Spain and Russia had its “liberal” revolutions long time after the French revolution, being more traditional regimes until the beginnings of the 19th century. Apparently, Russia had a significant regime change whereas Spanish revolution (1934/1936/1939) was won by anti-revolutionaries. However, now Russian society appears to be more akin to traditional values than Spanish society. How is it possible? Where the different revolutions the cause? Or the regimes? How can a communist revolution be less damaging to traditional values than an allegedly traditional regime? Or it is more about the ethos ofthe people? Does it have something to do with the post-war actors: Anglo-Saxon culture vs. Russian-Oriental one? Is western social democracy more revolutionary than Leninist one? In this paper I will try to approach this paradoxes with a comparative method and with the help of the Dalmatian Spanish political school,the new Christianism of Saint-Simon, the new man of the Soviet era (M. Heller) and the state social-democratic myth of the new man (Dalmacio Negro).
Yuri Vasilenko (HSE-Perm), “The Spanish Civil War of 1936-1939 in the Interpretations of the Francoists-Revisionists”
12:30–14:30 Yuri Vasilenko (HSE-Perm)
The Spanish Civil War of 1936–1939 in the Interpretations of the Francoists-Revisionists
The Spanish Civil War of 1936-1939s became a harbinger of the WW II and was remembered mainly due to the international brigades and the slogan "No pasarán!" The Francoists have come to power for forty years and then committed a political suicide by giving way to democratically elected governments. It is important that Spanish reconciliation has begun under Franco, and democratic transit took place under the slogans of national unity and all-forgiveness. Francoists who were the winners in the civil war admitted that they were not right in everything, Republicans returned to Spain and received a moral satisfaction. The civil war, it seemed, ended forever. However, history as past politics has its own logic: the more the Republicans engaged in revanchism, the louder became the voices of the defenders of the Franco regime. Sixty years after its completion, the civil war erupted with renewed vigor in the Parliament and in the media. The Republicans «old truth» about the civil war has turned out to be half-hearted, i.е. a lie; however, the «new truth» which pretended on the historical objectivism, has turned out to be just a revised version of the «old good Frankoism». Still, whereas Republicans reproduced their tradition, Francoists-revisionists have radically renewed their historical discourse.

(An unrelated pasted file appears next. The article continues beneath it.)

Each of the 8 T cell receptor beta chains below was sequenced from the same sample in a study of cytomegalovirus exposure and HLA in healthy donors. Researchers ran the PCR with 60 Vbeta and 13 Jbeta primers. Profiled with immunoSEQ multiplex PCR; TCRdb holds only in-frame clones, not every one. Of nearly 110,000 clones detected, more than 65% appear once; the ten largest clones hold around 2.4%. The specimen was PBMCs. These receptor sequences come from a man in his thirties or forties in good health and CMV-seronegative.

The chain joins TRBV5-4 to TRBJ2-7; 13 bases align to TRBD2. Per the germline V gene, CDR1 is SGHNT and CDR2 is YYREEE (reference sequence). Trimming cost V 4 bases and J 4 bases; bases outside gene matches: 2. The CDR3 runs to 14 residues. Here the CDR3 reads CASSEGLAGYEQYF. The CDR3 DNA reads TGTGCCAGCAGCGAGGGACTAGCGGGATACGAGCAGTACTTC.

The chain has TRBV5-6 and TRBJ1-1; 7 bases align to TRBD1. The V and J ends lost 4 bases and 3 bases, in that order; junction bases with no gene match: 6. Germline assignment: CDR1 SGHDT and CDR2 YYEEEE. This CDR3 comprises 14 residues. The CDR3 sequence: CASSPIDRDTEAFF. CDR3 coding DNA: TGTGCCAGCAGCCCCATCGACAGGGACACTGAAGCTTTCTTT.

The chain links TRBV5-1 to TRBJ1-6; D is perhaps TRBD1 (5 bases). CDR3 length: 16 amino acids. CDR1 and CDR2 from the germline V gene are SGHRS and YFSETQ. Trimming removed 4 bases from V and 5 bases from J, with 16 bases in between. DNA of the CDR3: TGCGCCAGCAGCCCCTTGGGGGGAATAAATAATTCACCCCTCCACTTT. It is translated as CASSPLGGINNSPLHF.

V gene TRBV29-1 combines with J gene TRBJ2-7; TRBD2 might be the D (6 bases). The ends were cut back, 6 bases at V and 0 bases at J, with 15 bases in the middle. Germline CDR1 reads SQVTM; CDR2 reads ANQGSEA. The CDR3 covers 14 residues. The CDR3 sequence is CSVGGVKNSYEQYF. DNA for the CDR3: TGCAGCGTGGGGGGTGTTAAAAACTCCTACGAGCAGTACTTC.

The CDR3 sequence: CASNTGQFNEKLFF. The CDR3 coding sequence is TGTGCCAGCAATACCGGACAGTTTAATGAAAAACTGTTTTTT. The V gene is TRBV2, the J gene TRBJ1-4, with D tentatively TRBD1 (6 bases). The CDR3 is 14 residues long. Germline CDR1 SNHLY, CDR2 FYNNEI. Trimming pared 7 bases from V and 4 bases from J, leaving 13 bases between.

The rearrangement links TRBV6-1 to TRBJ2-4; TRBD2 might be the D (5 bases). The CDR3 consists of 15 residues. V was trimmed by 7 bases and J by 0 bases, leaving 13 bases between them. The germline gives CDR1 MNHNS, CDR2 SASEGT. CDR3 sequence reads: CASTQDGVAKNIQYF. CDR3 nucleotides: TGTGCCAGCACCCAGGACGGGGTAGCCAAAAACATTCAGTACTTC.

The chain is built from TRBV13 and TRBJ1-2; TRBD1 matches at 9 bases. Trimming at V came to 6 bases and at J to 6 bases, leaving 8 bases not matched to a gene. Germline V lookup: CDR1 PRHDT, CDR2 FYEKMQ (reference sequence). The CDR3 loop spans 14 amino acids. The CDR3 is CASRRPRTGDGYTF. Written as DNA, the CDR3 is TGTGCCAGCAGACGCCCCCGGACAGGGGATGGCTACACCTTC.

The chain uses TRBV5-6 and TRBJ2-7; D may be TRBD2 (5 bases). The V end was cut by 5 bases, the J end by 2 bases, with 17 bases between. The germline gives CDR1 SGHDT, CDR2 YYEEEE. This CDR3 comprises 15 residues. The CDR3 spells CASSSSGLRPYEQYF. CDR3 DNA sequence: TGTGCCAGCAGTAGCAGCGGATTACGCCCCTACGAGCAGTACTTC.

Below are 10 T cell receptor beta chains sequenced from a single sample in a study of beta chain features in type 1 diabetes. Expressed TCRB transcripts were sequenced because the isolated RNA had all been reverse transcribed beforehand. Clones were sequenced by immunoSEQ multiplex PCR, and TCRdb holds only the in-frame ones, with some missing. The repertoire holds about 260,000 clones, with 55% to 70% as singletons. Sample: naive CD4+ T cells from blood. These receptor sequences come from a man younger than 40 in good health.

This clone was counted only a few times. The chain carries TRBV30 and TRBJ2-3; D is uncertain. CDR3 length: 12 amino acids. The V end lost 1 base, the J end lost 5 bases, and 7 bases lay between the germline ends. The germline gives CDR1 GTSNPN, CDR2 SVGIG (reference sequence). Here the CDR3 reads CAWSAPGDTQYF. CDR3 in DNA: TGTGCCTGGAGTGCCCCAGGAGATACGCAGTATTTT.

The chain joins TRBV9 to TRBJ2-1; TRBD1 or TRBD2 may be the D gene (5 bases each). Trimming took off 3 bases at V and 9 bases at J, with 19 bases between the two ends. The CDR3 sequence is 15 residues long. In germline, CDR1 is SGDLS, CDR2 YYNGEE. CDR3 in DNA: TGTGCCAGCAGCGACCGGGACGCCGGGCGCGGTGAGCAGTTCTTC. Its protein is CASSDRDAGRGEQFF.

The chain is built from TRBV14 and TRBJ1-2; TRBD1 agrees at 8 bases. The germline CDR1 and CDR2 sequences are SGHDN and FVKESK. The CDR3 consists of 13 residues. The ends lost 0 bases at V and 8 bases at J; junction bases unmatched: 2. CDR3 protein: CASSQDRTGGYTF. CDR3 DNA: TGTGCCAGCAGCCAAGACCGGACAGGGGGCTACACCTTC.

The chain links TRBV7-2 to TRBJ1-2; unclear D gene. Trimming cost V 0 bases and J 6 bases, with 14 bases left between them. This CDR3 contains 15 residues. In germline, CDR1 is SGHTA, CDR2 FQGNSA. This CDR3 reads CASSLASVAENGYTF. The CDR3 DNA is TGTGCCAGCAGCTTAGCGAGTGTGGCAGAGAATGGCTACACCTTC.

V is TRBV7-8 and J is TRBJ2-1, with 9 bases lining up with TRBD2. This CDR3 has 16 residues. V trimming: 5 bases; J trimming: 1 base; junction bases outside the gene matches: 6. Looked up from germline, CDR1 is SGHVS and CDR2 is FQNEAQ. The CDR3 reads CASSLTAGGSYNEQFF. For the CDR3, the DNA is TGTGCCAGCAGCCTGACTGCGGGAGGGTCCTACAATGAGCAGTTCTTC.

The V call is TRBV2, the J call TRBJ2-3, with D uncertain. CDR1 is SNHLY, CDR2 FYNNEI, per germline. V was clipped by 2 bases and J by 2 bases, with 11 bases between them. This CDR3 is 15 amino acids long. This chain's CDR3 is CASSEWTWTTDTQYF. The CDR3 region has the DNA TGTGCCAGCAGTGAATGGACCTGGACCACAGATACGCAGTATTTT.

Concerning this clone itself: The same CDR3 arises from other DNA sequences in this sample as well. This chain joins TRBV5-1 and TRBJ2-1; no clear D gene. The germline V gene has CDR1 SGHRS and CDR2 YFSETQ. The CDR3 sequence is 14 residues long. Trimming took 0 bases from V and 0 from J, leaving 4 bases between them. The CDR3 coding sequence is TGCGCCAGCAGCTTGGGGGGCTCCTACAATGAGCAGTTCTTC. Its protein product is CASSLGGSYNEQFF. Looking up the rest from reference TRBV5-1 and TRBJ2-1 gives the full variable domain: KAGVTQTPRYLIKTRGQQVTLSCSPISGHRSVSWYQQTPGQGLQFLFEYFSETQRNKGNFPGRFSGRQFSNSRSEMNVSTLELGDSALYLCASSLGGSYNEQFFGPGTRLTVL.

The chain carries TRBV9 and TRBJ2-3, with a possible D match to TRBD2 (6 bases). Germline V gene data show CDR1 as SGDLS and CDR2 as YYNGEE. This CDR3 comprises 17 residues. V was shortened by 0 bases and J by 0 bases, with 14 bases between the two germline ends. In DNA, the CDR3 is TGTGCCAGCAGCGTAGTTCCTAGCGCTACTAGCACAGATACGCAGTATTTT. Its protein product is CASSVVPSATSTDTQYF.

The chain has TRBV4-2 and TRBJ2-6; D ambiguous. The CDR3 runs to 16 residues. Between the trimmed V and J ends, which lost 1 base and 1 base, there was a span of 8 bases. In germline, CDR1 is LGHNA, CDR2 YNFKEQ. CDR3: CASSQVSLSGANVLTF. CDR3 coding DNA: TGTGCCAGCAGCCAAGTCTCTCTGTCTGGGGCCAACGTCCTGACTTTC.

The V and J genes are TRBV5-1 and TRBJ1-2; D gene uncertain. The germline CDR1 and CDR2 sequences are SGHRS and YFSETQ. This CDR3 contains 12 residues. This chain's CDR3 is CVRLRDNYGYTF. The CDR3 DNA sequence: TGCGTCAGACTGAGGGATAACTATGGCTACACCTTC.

Oleg Zhuravlev (SAS), “Revolution, Depoliticization and the Truth of Protests”
15:30–17:30 Oleg Zhuravlev (SAS)
Revolution, Depoliticization and the Truth of Protests
In my paper, I will investigate how the collapse of the USSR influenced the culture of youth protests. I will compare the youth protests in the 1940s-60s and today, in the USSR and post-soviet countries respectively. I will focus on what can be called protests’ “regimes of truth”. In other words, I will apply sociology of knowledge to the study of pragmatics of political action. How institutionalized ways of conceiving everyday situations in terms of truth and falsehood or obviousness and unreliability influence personal engagement and disengagement in collective action? I will answer this question comparing “theoretical”, or “ideological” protest cultures rooted in the “Soviet civilization” with post-Soviet protest cultures that rely on authenticity of facts confirmed by personal observation in contrast to ideological mumbo-jumbo. This study of the epistemologies of protest actions will help explain some outcomes of contemporary protests and uprisings.
Anastasiya Kazun (HSE-Moscow), “Coverage of Tragedies in the Russian Media: A Network Agenda”
15:30–17:30 Anastasiya Kazun (HSE-Moscow)
Coverage of Tragedies in the Russian Media: A Network Agenda
December 19, 2016 witnessed the occurrence of three tragedies that could not go unnoticed by the Russian media: dozens of people died as a result of a surrogate alcohol poisoning in Irkutsk, a Russian ambassador was killed in Turkey, and a terrorist attack took place at the Christmas market in Berlin. In this paper, I will use the network agenda theory to analyze how these tragedies were covered by five types of mass media: television; federal and regional newspapers; online newspapers and blogs. Although the different types of mass media have widely varied degrees of freedom, these events were covered in very similar proportions and in combination with similar other topics. The context in which the events were examined led to greater attention paid to the killing of the ambassador and less attention paid to surrogate alcohol poisoning, while the Berlin terror attack was used as a supplement to demonstrate the importance of the fight against terrorism. I will demonstrate that ties between the tragedy and a network of other acute issues are more important than objective characteristics and argue that indirect control of the agenda by the state can be exercised by creating a network of events that guide discussions about tragedies.
15:30–17:30 Maxim Alyukov (SAS)
Changing Cues — Changing Opinions: Facts and Narratives in Russian TV Viewers’ Reception of Media Coverage of the Ukrainian Political Crisis of 2013–2017